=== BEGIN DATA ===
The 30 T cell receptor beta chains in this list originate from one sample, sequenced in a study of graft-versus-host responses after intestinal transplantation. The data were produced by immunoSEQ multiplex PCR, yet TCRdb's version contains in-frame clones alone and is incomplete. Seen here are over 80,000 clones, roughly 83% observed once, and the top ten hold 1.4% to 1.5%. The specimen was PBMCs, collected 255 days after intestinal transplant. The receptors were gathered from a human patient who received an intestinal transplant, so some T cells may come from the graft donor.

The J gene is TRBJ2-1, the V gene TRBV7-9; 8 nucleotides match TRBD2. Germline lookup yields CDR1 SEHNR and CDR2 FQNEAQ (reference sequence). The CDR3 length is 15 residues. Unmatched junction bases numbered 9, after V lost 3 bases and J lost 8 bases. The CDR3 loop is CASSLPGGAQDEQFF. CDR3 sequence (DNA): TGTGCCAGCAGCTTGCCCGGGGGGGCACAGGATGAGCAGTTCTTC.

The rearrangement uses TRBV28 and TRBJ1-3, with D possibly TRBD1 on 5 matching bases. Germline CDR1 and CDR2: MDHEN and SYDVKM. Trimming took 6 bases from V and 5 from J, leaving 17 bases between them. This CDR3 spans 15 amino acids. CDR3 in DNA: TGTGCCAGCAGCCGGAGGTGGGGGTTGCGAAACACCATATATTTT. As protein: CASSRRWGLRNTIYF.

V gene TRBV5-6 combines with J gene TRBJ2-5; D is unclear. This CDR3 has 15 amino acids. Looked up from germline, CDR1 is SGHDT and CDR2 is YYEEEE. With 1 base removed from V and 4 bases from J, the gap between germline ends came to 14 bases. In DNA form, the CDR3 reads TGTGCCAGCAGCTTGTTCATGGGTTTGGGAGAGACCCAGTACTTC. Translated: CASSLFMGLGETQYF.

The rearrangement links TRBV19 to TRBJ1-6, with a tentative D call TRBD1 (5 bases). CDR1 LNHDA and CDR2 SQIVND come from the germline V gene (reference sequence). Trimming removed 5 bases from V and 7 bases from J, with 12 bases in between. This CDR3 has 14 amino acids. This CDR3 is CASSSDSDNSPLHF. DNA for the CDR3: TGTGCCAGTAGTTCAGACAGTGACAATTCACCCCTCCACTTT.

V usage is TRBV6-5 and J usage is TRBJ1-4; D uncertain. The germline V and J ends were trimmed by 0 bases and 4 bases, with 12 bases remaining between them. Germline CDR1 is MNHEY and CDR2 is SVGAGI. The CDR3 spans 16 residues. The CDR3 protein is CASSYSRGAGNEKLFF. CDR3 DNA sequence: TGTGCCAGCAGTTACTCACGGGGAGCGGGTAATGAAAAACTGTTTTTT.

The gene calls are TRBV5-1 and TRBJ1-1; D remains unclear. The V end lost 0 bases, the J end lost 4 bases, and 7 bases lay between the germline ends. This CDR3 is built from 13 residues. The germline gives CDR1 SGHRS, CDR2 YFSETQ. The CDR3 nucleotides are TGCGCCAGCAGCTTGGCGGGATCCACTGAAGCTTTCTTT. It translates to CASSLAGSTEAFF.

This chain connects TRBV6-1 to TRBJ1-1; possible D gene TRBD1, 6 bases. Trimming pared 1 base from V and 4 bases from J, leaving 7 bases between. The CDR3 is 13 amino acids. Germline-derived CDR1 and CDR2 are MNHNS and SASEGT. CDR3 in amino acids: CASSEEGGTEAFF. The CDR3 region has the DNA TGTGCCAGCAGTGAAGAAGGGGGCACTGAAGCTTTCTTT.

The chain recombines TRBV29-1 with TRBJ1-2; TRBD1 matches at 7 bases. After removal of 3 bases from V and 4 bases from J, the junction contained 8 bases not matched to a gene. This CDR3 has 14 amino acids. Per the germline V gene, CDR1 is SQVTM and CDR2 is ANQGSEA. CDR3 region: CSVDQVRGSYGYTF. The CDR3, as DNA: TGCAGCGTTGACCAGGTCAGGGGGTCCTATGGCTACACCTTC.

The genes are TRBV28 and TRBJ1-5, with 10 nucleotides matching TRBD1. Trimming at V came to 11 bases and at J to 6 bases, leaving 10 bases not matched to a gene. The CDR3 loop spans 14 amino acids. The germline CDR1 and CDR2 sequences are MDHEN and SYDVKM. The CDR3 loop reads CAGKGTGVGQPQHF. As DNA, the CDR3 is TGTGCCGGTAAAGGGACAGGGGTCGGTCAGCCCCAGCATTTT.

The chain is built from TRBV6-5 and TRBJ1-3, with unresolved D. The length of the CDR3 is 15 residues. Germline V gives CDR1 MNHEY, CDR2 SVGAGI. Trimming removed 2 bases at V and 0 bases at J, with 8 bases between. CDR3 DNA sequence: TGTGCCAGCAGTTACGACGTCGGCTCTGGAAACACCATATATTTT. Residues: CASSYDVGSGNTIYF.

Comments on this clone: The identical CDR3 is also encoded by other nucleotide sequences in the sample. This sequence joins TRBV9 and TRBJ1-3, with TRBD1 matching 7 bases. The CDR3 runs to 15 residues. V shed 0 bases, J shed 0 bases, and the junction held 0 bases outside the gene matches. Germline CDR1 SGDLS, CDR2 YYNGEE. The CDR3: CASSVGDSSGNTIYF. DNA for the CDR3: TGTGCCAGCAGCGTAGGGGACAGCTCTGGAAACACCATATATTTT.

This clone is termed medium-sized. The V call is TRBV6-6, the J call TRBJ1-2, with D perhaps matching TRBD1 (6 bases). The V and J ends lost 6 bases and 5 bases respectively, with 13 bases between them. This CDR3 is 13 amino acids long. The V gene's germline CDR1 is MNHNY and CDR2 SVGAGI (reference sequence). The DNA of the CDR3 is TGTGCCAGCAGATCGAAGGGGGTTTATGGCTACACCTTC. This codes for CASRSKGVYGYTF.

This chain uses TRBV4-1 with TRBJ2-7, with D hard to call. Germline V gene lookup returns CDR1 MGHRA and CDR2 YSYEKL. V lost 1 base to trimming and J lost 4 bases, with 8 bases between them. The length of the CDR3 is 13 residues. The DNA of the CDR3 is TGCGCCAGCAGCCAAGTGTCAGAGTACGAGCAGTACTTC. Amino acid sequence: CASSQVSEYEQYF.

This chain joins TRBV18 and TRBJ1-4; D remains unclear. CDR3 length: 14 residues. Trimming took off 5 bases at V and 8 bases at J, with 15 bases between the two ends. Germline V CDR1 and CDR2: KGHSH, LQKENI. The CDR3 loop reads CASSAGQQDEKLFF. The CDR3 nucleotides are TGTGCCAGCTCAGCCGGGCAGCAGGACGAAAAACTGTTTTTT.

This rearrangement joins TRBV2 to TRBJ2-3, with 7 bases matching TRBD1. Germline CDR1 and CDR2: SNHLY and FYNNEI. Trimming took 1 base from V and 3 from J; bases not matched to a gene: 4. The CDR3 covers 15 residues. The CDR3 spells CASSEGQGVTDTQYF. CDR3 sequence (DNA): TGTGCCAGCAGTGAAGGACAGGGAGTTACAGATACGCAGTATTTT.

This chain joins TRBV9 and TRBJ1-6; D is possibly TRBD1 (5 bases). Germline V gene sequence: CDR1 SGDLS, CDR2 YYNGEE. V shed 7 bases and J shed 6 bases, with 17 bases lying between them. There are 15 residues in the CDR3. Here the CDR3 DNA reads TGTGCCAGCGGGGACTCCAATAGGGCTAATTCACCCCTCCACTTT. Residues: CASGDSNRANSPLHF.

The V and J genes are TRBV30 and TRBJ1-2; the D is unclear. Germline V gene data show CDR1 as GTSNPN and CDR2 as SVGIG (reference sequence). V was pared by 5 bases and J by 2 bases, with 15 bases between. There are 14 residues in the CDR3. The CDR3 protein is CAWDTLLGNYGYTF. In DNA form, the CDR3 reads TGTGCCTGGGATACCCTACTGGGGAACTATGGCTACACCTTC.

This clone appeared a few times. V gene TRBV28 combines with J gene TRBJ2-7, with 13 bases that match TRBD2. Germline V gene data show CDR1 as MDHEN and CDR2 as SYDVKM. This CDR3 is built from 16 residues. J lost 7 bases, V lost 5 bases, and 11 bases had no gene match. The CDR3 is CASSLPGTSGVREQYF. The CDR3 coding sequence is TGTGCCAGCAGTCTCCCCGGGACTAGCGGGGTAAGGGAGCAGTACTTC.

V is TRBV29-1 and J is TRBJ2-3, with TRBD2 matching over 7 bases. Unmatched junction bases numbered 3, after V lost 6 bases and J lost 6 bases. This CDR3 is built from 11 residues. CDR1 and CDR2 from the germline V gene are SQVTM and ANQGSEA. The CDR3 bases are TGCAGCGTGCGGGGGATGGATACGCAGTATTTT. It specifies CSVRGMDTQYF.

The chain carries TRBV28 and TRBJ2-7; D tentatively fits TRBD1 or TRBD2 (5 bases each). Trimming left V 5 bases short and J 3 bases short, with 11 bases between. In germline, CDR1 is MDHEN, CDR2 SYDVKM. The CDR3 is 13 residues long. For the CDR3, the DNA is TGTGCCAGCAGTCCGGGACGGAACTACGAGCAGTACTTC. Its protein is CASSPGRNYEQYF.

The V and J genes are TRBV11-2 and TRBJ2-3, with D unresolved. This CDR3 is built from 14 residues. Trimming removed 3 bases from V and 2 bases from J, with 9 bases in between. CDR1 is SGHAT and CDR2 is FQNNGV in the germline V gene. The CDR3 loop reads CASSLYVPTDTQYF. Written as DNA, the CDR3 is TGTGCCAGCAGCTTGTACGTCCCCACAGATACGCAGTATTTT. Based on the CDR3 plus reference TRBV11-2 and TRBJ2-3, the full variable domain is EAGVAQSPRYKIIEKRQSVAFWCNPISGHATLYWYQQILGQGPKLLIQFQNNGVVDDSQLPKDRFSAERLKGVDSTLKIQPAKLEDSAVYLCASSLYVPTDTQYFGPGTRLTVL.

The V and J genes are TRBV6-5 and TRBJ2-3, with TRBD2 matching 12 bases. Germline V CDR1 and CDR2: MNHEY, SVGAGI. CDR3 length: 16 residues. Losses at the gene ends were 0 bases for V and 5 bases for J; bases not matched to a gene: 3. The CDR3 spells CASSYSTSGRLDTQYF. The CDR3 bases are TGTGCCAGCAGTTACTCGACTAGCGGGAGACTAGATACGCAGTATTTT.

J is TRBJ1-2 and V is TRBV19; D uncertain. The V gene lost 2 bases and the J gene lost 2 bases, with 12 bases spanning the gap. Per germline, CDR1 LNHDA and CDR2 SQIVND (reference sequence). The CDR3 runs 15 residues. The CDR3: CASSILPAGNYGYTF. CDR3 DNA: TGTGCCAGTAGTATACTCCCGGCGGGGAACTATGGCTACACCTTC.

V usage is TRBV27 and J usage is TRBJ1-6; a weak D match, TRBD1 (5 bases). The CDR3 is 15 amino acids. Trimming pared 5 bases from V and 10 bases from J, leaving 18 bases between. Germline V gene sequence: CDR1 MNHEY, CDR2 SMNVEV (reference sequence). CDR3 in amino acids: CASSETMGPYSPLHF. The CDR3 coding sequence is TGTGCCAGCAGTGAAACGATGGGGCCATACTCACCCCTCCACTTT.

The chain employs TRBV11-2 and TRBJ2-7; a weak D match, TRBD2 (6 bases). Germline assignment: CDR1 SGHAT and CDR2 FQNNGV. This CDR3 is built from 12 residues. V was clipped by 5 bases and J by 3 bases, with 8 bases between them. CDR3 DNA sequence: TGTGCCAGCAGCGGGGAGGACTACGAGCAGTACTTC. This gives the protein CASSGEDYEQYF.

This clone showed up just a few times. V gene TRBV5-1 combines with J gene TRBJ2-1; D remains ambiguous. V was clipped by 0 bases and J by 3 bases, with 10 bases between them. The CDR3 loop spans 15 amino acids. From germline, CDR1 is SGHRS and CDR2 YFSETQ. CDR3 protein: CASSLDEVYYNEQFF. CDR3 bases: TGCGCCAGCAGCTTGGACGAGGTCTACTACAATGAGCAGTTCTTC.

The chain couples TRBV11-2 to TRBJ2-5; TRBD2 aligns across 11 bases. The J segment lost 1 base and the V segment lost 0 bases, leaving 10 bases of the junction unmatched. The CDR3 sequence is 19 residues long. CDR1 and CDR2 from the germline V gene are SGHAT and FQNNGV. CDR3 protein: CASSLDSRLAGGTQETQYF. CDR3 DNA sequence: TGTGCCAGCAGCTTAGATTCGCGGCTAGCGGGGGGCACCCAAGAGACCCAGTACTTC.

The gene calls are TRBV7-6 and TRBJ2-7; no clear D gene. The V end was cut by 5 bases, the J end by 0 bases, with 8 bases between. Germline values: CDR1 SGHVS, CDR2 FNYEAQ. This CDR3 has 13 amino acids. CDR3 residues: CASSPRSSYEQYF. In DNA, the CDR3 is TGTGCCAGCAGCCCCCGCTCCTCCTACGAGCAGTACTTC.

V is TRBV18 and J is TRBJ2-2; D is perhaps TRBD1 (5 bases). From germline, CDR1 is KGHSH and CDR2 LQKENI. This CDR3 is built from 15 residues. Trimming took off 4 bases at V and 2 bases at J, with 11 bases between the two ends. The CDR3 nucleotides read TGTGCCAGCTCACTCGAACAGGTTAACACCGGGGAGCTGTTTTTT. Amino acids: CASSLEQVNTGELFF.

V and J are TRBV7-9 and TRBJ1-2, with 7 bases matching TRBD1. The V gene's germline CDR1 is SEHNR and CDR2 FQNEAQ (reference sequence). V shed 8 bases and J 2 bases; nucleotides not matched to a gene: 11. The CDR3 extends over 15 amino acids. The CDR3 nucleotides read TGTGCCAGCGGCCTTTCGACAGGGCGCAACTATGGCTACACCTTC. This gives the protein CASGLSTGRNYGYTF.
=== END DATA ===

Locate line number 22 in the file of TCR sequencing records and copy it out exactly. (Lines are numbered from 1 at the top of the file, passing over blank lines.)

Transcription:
The V and J genes are TRBV11-2 and TRBJ2-3, with D unresolved. This CDR3 is built from 14 residues. Trimming removed 3 bases from V and 2 bases from J, with 9 bases in between. CDR1 is SGHAT and CDR2 is FQNNGV in the germline V gene. The CDR3 loop reads CASSLYVPTDTQYF. Written as DNA, the CDR3 is TGTGCCAGCAGCTTGTACGTCCCCACAGATACGCAGTATTTT. Based on the CDR3 plus reference TRBV11-2 and TRBJ2-3, the full variable domain is EAGVAQSPRYKIIEKRQSVAFWCNPISGHATLYWYQQILGQGPKLLIQFQNNGVVDDSQLPKDRFSAERLKGVDSTLKIQPAKLEDSAVYLCASSLYVPTDTQYFGPGTRLTVL.